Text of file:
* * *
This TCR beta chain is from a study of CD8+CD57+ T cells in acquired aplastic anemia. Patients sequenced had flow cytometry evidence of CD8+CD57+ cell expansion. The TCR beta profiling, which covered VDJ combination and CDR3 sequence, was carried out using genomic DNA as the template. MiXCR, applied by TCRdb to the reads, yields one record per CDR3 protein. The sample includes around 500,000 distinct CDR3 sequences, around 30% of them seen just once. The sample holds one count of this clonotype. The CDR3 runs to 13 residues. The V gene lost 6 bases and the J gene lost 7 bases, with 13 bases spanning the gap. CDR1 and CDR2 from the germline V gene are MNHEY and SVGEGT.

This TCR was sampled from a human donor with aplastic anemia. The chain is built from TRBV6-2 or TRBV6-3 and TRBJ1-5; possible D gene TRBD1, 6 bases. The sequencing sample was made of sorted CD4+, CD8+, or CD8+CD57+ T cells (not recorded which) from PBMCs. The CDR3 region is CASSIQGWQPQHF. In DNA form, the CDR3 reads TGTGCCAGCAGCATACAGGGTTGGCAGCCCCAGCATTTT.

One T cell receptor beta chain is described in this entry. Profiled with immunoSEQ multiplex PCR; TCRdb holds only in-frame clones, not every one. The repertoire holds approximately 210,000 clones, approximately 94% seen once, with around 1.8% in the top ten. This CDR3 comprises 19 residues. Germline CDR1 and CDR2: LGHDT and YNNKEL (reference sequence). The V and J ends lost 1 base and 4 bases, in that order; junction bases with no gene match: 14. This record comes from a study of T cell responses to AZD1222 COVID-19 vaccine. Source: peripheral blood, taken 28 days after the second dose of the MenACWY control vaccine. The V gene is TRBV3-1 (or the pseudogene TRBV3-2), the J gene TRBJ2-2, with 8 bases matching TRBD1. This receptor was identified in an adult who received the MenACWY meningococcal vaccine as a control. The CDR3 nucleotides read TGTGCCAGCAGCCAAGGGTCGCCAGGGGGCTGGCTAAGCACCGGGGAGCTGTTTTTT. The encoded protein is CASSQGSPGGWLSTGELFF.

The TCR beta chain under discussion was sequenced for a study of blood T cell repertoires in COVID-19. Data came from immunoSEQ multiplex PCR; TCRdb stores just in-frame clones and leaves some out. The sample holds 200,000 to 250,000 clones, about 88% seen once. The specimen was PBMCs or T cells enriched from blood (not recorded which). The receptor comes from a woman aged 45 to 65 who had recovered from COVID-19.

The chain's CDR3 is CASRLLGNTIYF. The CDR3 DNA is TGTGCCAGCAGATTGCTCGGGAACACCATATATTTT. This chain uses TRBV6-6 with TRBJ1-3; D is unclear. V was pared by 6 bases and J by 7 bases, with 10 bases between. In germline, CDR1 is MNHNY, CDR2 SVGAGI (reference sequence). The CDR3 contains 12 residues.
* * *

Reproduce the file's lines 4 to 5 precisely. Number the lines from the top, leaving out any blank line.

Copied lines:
The TCR beta chain under discussion was sequenced for a study of blood T cell repertoires in COVID-19. Data came from immunoSEQ multiplex PCR; TCRdb stores just in-frame clones and leaves some out. The sample holds 200,000 to 250,000 clones, about 88% seen once. The specimen was PBMCs or T cells enriched from blood (not recorded which). The receptor comes from a woman aged 45 to 65 who had recovered from COVID-19.

The chain's CDR3 is CASRLLGNTIYF. The CDR3 DNA is TGTGCCAGCAGATTGCTCGGGAACACCATATATTTT. This chain uses TRBV6-6 with TRBJ1-3; D is unclear. V was pared by 6 bases and J by 7 bases, with 10 bases between. In germline, CDR1 is MNHNY, CDR2 SVGAGI (reference sequence). The CDR3 contains 12 residues.